Hackers attacked a number of Ukrainian government websites on Friday, temporarily disabling sites and leaving messages warning readers to “be afraid and expect the worse.”
A spokesperson for Ukraine’s foreign ministry described the incident as a “massive cyber attack,” according to reports from Bloomberg and Sky News, but noted that no content on the sites had been altered and no personal data had been leaked.
Websites for the government’s cabinet, security and defense councils, and ministry for education were among those affected. “Our specialists are already working on restoring the work of IT systems, and the cyber police opened an investigation,” said the spokesperson.
Russian troops have been gathering on Ukraine’s border for weeks
Despite their apparently superficial nature, the attacks are significant given escalating tensions in the region. An estimated 100,000 Russian troops are currently gathered on the borders of Ukraine, and Western intelligence agencies warn that a full-blown invasion could be imminent. Russian troops and Russian-backed insurgents have occupied areas of the country since 2014, including the Crimea peninsula and parts of the Donbas region.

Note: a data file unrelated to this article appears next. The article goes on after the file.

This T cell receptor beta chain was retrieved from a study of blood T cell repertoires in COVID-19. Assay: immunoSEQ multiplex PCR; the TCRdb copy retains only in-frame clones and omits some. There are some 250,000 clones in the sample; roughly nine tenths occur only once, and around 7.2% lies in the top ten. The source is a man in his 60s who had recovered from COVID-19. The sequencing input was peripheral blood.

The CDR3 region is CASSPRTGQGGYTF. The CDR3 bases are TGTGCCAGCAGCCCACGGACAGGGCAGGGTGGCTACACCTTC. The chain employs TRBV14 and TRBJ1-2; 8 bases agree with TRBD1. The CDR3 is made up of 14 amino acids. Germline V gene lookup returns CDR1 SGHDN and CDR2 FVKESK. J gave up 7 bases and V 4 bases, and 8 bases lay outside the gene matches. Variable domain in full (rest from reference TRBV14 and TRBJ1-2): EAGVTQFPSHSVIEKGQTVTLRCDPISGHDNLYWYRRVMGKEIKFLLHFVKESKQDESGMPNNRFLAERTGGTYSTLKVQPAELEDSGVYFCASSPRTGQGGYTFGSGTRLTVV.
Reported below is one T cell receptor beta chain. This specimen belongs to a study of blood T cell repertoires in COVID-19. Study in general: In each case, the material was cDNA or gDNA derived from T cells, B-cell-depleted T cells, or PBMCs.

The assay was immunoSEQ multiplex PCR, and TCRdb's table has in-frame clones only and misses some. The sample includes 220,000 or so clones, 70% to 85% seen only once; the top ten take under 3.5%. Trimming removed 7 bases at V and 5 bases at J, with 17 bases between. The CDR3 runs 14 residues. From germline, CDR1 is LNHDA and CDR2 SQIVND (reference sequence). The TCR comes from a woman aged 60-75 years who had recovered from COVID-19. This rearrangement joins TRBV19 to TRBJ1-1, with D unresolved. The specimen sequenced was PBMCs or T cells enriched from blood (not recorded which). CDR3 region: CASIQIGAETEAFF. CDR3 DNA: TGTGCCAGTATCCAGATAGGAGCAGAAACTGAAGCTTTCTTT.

Although there is no clear culprit for today’s cyberattacks, officials are already suggesting that Russia may be responsible. “It’s too early to draw conclusions, but there is a long record of Russian assaults against Ukraine,” a Ukrainian government spokesperson told Sky News. The EU’s head of foreign affairs, Josep Borrell, told reporters this morning that he “has no evidence who was responsible” but “we can imagine who is behind it.”
Russia has previously deployed cyberattacks as a prelude to ground warfare, as during its 2008 invasion of Georgia. Weeks before Russian troops marched into the country — taking control of two separatist regions that it still holds today, Abkhazia and South Ossetia — cyberattacks were used to target Georgian government sites and web infrastructure. Similar attacks spiked during the Russian annexation of Crimea in 2014. In such cases, the intent of attacks can be as much to sow confusion as it is to disable critical services.
As part of the attacks on Ukraine’s government websites this week, messages were posted in three languages: Ukrainian, Polish, and Russian. “Ukrainian! All your personal data was uploaded to the public network. All data on the computer is destroyed, it is impossible to restore it,” reads the message. “All information about you has become public, be afraid and expect the worst. This is for your past, present and future.”
According to Sky News, the EU has called an emergency meeting to respond to the attacks.